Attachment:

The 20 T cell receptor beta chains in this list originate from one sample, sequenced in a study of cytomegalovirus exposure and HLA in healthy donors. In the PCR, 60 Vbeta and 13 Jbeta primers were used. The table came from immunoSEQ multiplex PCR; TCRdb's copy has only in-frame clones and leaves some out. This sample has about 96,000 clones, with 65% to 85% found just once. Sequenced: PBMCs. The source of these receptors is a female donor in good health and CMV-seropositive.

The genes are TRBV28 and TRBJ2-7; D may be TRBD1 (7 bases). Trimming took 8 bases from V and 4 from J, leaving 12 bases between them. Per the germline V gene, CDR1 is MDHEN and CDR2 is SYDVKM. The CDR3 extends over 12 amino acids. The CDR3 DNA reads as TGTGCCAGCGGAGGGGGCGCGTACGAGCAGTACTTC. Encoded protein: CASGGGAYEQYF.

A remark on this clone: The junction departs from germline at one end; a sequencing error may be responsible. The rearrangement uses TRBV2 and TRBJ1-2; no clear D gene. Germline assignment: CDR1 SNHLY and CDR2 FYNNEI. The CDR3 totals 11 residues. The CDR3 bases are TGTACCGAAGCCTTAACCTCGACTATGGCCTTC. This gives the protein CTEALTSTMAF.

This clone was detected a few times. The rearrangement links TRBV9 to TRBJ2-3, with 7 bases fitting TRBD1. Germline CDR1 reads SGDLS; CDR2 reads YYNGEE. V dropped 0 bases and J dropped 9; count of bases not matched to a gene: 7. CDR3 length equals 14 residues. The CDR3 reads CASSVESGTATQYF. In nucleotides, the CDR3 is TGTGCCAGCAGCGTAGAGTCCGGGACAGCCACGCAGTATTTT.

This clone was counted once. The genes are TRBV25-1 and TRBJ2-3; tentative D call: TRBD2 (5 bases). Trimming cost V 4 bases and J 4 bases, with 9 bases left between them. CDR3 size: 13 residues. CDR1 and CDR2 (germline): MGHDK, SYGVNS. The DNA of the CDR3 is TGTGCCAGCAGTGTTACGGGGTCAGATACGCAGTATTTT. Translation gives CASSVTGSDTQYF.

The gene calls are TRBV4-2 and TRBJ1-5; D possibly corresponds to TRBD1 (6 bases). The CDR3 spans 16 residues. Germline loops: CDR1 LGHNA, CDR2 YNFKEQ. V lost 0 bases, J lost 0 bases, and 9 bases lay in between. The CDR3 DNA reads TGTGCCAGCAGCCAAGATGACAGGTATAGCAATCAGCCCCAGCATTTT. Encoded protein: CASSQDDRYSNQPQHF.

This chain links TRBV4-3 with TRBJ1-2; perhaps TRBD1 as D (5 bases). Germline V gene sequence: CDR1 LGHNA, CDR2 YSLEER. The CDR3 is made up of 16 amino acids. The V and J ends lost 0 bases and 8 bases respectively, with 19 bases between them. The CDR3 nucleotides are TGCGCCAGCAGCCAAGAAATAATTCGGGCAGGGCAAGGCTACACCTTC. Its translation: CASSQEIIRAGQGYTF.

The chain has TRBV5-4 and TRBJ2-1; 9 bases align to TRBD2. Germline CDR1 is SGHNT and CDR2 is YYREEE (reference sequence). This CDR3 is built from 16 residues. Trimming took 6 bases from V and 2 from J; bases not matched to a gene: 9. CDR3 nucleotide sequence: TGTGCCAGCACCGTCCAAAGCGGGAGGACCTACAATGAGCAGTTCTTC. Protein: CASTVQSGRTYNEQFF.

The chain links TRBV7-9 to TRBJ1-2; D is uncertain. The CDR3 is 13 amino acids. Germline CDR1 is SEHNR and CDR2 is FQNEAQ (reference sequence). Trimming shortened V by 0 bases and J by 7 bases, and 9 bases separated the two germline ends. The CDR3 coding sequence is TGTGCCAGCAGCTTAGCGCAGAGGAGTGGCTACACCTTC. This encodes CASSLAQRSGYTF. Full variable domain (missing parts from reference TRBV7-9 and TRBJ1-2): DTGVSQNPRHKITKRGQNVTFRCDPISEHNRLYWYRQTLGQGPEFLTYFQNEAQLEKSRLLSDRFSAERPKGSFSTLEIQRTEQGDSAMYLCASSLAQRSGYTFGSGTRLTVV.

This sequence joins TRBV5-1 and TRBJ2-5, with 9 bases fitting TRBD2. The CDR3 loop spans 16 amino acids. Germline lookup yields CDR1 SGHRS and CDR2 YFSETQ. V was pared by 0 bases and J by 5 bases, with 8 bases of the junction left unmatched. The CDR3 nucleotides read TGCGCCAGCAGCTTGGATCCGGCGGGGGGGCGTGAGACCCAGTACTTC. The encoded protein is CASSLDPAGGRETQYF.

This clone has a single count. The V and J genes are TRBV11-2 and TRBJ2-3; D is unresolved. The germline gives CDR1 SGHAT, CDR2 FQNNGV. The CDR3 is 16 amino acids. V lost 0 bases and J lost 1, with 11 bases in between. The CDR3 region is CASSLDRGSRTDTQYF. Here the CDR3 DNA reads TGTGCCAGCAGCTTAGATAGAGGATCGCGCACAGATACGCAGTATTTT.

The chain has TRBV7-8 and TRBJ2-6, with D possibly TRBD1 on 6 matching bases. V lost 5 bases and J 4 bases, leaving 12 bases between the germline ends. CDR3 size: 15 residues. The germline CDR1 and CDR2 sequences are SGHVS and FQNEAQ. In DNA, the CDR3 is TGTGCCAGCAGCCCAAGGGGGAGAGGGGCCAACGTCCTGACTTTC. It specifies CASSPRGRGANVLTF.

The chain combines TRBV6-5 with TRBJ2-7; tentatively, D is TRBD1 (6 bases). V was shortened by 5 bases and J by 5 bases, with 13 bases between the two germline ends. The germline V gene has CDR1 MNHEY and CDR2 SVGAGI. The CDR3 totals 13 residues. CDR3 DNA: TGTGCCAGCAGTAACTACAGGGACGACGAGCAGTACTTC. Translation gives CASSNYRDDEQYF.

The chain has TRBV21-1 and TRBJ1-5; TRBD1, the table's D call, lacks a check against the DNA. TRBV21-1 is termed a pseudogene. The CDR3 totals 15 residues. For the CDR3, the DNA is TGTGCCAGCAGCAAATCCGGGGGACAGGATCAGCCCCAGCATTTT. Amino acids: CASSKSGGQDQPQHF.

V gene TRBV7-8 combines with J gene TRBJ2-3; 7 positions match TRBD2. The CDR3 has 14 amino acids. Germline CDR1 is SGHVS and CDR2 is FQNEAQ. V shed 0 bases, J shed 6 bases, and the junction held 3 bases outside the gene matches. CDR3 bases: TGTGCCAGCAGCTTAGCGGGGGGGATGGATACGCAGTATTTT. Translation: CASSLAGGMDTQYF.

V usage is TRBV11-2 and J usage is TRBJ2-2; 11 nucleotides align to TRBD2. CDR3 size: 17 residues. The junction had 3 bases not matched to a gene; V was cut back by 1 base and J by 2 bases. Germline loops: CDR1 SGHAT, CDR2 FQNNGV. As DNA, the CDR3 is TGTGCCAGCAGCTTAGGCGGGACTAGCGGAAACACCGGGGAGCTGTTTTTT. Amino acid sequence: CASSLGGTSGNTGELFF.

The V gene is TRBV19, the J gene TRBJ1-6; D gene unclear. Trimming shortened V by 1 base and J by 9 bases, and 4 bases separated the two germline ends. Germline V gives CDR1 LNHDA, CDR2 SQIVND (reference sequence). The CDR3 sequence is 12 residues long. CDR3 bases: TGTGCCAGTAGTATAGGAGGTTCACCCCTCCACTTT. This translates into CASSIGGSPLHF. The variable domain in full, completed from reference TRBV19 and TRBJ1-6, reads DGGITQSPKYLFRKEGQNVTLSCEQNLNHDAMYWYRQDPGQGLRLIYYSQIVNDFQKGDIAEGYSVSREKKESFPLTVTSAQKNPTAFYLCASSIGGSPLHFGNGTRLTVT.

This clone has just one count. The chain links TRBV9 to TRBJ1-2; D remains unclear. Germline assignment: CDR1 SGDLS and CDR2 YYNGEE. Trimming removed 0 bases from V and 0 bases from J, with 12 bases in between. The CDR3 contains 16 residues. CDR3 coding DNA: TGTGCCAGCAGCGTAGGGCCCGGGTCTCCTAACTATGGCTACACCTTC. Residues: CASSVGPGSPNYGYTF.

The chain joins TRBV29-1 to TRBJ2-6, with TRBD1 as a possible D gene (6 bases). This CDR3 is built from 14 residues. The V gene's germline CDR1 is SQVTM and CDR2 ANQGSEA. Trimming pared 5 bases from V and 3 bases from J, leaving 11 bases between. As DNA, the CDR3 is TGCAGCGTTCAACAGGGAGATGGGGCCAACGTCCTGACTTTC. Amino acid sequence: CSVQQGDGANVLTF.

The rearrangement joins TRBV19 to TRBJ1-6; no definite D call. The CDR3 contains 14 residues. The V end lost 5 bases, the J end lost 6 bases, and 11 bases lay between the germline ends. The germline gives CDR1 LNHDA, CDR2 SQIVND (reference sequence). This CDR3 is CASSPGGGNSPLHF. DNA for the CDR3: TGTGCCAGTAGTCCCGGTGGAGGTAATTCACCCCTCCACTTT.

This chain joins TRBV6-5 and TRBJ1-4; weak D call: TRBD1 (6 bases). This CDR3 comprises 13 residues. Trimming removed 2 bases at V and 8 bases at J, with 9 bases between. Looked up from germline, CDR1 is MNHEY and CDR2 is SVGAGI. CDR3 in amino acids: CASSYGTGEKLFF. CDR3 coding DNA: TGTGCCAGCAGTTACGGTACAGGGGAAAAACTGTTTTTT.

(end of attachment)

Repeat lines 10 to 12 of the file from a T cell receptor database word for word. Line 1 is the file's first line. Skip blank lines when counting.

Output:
This sequence joins TRBV5-1 and TRBJ2-5, with 9 bases fitting TRBD2. The CDR3 loop spans 16 amino acids. Germline lookup yields CDR1 SGHRS and CDR2 YFSETQ. V was pared by 0 bases and J by 5 bases, with 8 bases of the junction left unmatched. The CDR3 nucleotides read TGCGCCAGCAGCTTGGATCCGGCGGGGGGGCGTGAGACCCAGTACTTC. The encoded protein is CASSLDPAGGRETQYF.

This clone has a single count. The V and J genes are TRBV11-2 and TRBJ2-3; D is unresolved. The germline gives CDR1 SGHAT, CDR2 FQNNGV. The CDR3 is 16 amino acids. V lost 0 bases and J lost 1, with 11 bases in between. The CDR3 region is CASSLDRGSRTDTQYF. Here the CDR3 DNA reads TGTGCCAGCAGCTTAGATAGAGGATCGCGCACAGATACGCAGTATTTT.

The chain has TRBV7-8 and TRBJ2-6, with D possibly TRBD1 on 6 matching bases. V lost 5 bases and J 4 bases, leaving 12 bases between the germline ends. CDR3 size: 15 residues. The germline CDR1 and CDR2 sequences are SGHVS and FQNEAQ. In DNA, the CDR3 is TGTGCCAGCAGCCCAAGGGGGAGAGGGGCCAACGTCCTGACTTTC. It specifies CASSPRGRGANVLTF.